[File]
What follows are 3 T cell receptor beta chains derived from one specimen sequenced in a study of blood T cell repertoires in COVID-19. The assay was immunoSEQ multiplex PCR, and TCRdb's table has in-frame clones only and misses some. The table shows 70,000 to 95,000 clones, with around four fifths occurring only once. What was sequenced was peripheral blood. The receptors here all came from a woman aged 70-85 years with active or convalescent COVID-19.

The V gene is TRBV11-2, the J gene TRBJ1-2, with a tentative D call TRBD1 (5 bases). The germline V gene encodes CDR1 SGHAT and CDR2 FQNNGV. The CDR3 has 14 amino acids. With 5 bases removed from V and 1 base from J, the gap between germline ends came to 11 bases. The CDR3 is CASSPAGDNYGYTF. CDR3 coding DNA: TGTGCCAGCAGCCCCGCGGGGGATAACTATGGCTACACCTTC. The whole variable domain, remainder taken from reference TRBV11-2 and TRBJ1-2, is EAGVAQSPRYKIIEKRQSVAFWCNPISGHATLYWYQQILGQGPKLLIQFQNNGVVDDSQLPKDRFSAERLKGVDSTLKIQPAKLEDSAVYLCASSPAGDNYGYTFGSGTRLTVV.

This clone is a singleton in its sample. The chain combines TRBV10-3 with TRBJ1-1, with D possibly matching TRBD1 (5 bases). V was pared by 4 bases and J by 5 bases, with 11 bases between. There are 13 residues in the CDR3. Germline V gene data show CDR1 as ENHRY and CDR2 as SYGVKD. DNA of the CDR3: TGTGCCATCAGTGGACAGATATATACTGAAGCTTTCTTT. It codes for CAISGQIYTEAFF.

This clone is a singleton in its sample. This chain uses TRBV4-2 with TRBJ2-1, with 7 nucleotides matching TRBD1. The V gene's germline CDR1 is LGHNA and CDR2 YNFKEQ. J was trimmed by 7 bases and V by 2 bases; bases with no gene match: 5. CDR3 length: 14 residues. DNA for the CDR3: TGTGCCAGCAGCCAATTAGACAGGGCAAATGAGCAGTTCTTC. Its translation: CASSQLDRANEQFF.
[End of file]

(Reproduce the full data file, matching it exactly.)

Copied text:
What follows are 3 T cell receptor beta chains derived from one specimen sequenced in a study of blood T cell repertoires in COVID-19. The assay was immunoSEQ multiplex PCR, and TCRdb's table has in-frame clones only and misses some. The table shows 70,000 to 95,000 clones, with around four fifths occurring only once. What was sequenced was peripheral blood. The receptors here all came from a woman aged 70-85 years with active or convalescent COVID-19.

The V gene is TRBV11-2, the J gene TRBJ1-2, with a tentative D call TRBD1 (5 bases). The germline V gene encodes CDR1 SGHAT and CDR2 FQNNGV. The CDR3 has 14 amino acids. With 5 bases removed from V and 1 base from J, the gap between germline ends came to 11 bases. The CDR3 is CASSPAGDNYGYTF. CDR3 coding DNA: TGTGCCAGCAGCCCCGCGGGGGATAACTATGGCTACACCTTC. The whole variable domain, remainder taken from reference TRBV11-2 and TRBJ1-2, is EAGVAQSPRYKIIEKRQSVAFWCNPISGHATLYWYQQILGQGPKLLIQFQNNGVVDDSQLPKDRFSAERLKGVDSTLKIQPAKLEDSAVYLCASSPAGDNYGYTFGSGTRLTVV.

This clone is a singleton in its sample. The chain combines TRBV10-3 with TRBJ1-1, with D possibly matching TRBD1 (5 bases). V was pared by 4 bases and J by 5 bases, with 11 bases between. There are 13 residues in the CDR3. Germline V gene data show CDR1 as ENHRY and CDR2 as SYGVKD. DNA of the CDR3: TGTGCCATCAGTGGACAGATATATACTGAAGCTTTCTTT. It codes for CAISGQIYTEAFF.

This clone is a singleton in its sample. This chain uses TRBV4-2 with TRBJ2-1, with 7 nucleotides matching TRBD1. The V gene's germline CDR1 is LGHNA and CDR2 YNFKEQ. J was trimmed by 7 bases and V by 2 bases; bases with no gene match: 5. CDR3 length: 14 residues. DNA for the CDR3: TGTGCCAGCAGCCAATTAGACAGGGCAAATGAGCAGTTCTTC. Its translation: CASSQLDRANEQFF.